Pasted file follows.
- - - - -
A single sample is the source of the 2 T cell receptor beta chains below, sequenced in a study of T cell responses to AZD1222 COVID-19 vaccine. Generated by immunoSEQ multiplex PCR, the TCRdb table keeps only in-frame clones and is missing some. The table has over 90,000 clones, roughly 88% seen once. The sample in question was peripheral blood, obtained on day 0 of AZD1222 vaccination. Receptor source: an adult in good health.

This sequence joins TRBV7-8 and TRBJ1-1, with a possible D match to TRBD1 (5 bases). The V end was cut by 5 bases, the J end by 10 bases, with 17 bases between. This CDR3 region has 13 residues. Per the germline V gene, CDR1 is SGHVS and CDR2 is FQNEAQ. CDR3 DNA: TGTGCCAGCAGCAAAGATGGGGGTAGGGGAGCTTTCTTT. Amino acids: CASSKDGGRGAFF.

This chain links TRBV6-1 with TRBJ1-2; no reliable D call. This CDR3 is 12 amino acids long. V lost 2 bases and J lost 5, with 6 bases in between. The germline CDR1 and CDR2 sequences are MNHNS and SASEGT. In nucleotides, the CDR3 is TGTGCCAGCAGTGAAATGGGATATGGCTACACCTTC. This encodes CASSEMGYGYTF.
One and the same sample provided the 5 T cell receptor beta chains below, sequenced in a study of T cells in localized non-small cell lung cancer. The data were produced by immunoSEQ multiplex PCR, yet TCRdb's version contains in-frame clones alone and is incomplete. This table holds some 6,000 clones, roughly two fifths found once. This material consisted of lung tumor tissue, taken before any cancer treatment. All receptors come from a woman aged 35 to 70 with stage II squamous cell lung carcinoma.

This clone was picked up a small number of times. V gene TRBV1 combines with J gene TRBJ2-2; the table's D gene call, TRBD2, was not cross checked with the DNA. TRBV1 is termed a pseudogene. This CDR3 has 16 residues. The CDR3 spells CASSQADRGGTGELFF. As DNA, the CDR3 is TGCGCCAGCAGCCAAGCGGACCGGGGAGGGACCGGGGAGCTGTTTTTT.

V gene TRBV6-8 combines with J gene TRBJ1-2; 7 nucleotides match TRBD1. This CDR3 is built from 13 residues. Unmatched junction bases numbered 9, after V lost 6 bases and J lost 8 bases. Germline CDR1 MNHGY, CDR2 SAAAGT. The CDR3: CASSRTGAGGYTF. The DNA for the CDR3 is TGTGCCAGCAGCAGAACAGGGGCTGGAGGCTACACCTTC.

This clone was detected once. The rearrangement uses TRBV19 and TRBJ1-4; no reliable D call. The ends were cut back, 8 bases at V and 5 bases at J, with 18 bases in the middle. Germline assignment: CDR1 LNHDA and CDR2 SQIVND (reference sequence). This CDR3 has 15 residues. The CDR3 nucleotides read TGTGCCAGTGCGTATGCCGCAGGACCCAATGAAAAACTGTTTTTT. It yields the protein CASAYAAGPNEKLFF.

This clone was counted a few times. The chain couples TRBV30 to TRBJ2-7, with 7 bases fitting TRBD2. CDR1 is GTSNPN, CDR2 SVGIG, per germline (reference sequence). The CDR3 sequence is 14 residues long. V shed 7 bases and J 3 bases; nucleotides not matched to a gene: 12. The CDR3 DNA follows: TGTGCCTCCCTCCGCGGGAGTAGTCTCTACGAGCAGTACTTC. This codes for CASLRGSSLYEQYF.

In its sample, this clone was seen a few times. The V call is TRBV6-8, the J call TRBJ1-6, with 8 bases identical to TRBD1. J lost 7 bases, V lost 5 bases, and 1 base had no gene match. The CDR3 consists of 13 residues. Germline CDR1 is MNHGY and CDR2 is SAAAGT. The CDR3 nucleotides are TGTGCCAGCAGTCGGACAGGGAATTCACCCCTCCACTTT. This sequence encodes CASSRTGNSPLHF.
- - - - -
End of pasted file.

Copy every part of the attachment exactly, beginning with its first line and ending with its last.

A single sample is the source of the 2 T cell receptor beta chains below, sequenced in a study of T cell responses to AZD1222 COVID-19 vaccine. Generated by immunoSEQ multiplex PCR, the TCRdb table keeps only in-frame clones and is missing some. The table has over 90,000 clones, roughly 88% seen once. The sample in question was peripheral blood, obtained on day 0 of AZD1222 vaccination. Receptor source: an adult in good health.

This sequence joins TRBV7-8 and TRBJ1-1, with a possible D match to TRBD1 (5 bases). The V end was cut by 5 bases, the J end by 10 bases, with 17 bases between. This CDR3 region has 13 residues. Per the germline V gene, CDR1 is SGHVS and CDR2 is FQNEAQ. CDR3 DNA: TGTGCCAGCAGCAAAGATGGGGGTAGGGGAGCTTTCTTT. Amino acids: CASSKDGGRGAFF.

This chain links TRBV6-1 with TRBJ1-2; no reliable D call. This CDR3 is 12 amino acids long. V lost 2 bases and J lost 5, with 6 bases in between. The germline CDR1 and CDR2 sequences are MNHNS and SASEGT. In nucleotides, the CDR3 is TGTGCCAGCAGTGAAATGGGATATGGCTACACCTTC. This encodes CASSEMGYGYTF.
One and the same sample provided the 5 T cell receptor beta chains below, sequenced in a study of T cells in localized non-small cell lung cancer. The data were produced by immunoSEQ multiplex PCR, yet TCRdb's version contains in-frame clones alone and is incomplete. This table holds some 6,000 clones, roughly two fifths found once. This material consisted of lung tumor tissue, taken before any cancer treatment. All receptors come from a woman aged 35 to 70 with stage II squamous cell lung carcinoma.

This clone was picked up a small number of times. V gene TRBV1 combines with J gene TRBJ2-2; the table's D gene call, TRBD2, was not cross checked with the DNA. TRBV1 is termed a pseudogene. This CDR3 has 16 residues. The CDR3 spells CASSQADRGGTGELFF. As DNA, the CDR3 is TGCGCCAGCAGCCAAGCGGACCGGGGAGGGACCGGGGAGCTGTTTTTT.

V gene TRBV6-8 combines with J gene TRBJ1-2; 7 nucleotides match TRBD1. This CDR3 is built from 13 residues. Unmatched junction bases numbered 9, after V lost 6 bases and J lost 8 bases. Germline CDR1 MNHGY, CDR2 SAAAGT. The CDR3: CASSRTGAGGYTF. The DNA for the CDR3 is TGTGCCAGCAGCAGAACAGGGGCTGGAGGCTACACCTTC.

This clone was detected once. The rearrangement uses TRBV19 and TRBJ1-4; no reliable D call. The ends were cut back, 8 bases at V and 5 bases at J, with 18 bases in the middle. Germline assignment: CDR1 LNHDA and CDR2 SQIVND (reference sequence). This CDR3 has 15 residues. The CDR3 nucleotides read TGTGCCAGTGCGTATGCCGCAGGACCCAATGAAAAACTGTTTTTT. It yields the protein CASAYAAGPNEKLFF.

This clone was counted a few times. The chain couples TRBV30 to TRBJ2-7, with 7 bases fitting TRBD2. CDR1 is GTSNPN, CDR2 SVGIG, per germline (reference sequence). The CDR3 sequence is 14 residues long. V shed 7 bases and J 3 bases; nucleotides not matched to a gene: 12. The CDR3 DNA follows: TGTGCCTCCCTCCGCGGGAGTAGTCTCTACGAGCAGTACTTC. This codes for CASLRGSSLYEQYF.

In its sample, this clone was seen a few times. The V call is TRBV6-8, the J call TRBJ1-6, with 8 bases identical to TRBD1. J lost 7 bases, V lost 5 bases, and 1 base had no gene match. The CDR3 consists of 13 residues. Germline CDR1 is MNHGY and CDR2 is SAAAGT. The CDR3 nucleotides are TGTGCCAGCAGTCGGACAGGGAATTCACCCCTCCACTTT. This sequence encodes CASSRTGNSPLHF.